tekbot2Whenever a new piece of technology is introduced, you can bet that the portable version won’t be far behind. I had a Walkman as a child, then its CD playing counterpart, the Discman, in high school. At the time, portable music players were high technology, but they’re pretty archaic now. Portable 3D printers, however, are just starting to appear on the scene.

A new Indiegogo campaign has been introduced to address two common 3D printer concerns: their size, and their cost. The small, portable TekBot weighs about 4kg and can be plugged into the user’s computer via USB or SD card. Retail price looks to be about $255, but early supporters of the Indiegogo campaign can get one for as low as $214.

botfiles

The campaign, which runs until December 17, aims to raise $25,000 to facilitate the production of the portable printer. If you’re a DIY type, you can build your own TekBot for $15; supporters who donate that amount will receive all of the STL and SketchUp files necessary to print the parts, along with a construction manual for assembly.

The final version of the TekBot will include an intuitive LCD display, but early bird supporters who donate $214 will receive a version with all parts minus the display included by December. If you’re one of the first 15 to donate $235, however, you’ll get the fll version in December, LCD included. Even if the project isn’t funded, early bird rewards will still be shipped.

If you spring for one of the early shipments without an LCD display, you’ll still have the capability to retrofit one later if you should so desire. Without the LCD, it’s still a simple plug-and-play device; just pop the USB into your computer’s port, select your files and print. No preheating of the printer bed is required, and the final version will come with a removable print bed.

tekbotAll components are designed to be easily replaceable, and initial assembly shouldn’t take more than a couple hours. The TekBot, which promises a quick, quiet print job, is compatible with most software programs and can be used with any type of filament that does not require a heat bed and can be printed at under 260° Celsius.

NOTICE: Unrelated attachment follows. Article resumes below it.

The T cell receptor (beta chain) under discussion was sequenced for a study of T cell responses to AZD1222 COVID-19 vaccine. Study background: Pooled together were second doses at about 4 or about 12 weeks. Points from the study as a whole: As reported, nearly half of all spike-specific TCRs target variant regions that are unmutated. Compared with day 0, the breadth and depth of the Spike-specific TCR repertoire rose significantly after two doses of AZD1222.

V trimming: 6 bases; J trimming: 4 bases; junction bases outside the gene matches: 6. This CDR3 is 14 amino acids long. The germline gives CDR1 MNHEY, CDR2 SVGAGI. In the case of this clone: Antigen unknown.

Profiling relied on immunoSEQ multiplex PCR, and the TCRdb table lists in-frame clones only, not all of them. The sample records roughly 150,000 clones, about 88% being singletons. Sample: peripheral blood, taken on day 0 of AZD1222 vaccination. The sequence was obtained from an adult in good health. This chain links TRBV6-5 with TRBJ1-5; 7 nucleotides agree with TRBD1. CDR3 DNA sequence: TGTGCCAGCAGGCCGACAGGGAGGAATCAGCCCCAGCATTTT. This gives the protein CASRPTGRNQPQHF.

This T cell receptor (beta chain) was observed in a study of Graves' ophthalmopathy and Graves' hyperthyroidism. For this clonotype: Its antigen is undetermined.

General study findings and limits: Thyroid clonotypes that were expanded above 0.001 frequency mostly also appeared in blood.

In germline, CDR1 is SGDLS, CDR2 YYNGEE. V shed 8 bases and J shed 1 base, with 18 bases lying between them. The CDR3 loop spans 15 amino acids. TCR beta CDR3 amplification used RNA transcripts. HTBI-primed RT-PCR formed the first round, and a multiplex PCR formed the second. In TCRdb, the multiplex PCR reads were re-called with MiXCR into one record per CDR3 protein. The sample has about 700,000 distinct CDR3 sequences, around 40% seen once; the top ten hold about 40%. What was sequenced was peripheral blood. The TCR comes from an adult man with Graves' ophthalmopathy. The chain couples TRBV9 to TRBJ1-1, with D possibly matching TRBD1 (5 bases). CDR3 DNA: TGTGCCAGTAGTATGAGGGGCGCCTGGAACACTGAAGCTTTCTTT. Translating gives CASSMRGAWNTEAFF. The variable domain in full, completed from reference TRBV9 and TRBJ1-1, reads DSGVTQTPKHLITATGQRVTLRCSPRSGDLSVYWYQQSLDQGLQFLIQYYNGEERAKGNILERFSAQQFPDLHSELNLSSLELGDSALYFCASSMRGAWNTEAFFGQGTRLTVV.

Specifications include:

  • Printer Technology: FDM (Fused Deposition Molding)
  • Printer Size: 36 x 43 x 42 cm
  • Build Volume: 17  x 17  x 22 cm
  • Nozzle Size: 0.4mm/400 microns (changeable)
  • Layer Resolution: 01.-0.4mm/100-400 microns
  • Filament Diameter: 1.75 mm
  • Connectivity: USB/SD Card (version with LCD)
  • Net Weight: ~4 kg
  • Power Supply: 12 VDC (100-240 V/10 A adapter)

TekBot is the brainchild of Christian Frankenstein, whose company TekLab has been providing web interfacing services for a decade. This year, the German company entered the 3D printing market by offering the Prusa i3 printer for sale on their site. If the TekBot takes off, you may be hearing their name a lot more. A lot of people shy away from 3D printing because of the cost; an affordable, portable printer may be the thing that draws them in.

Will you be backing this campaign on Indiegogo?  Let us know in the TekBot forum thread on 3DPB.com. Check out the TekBot prototype in actino below:

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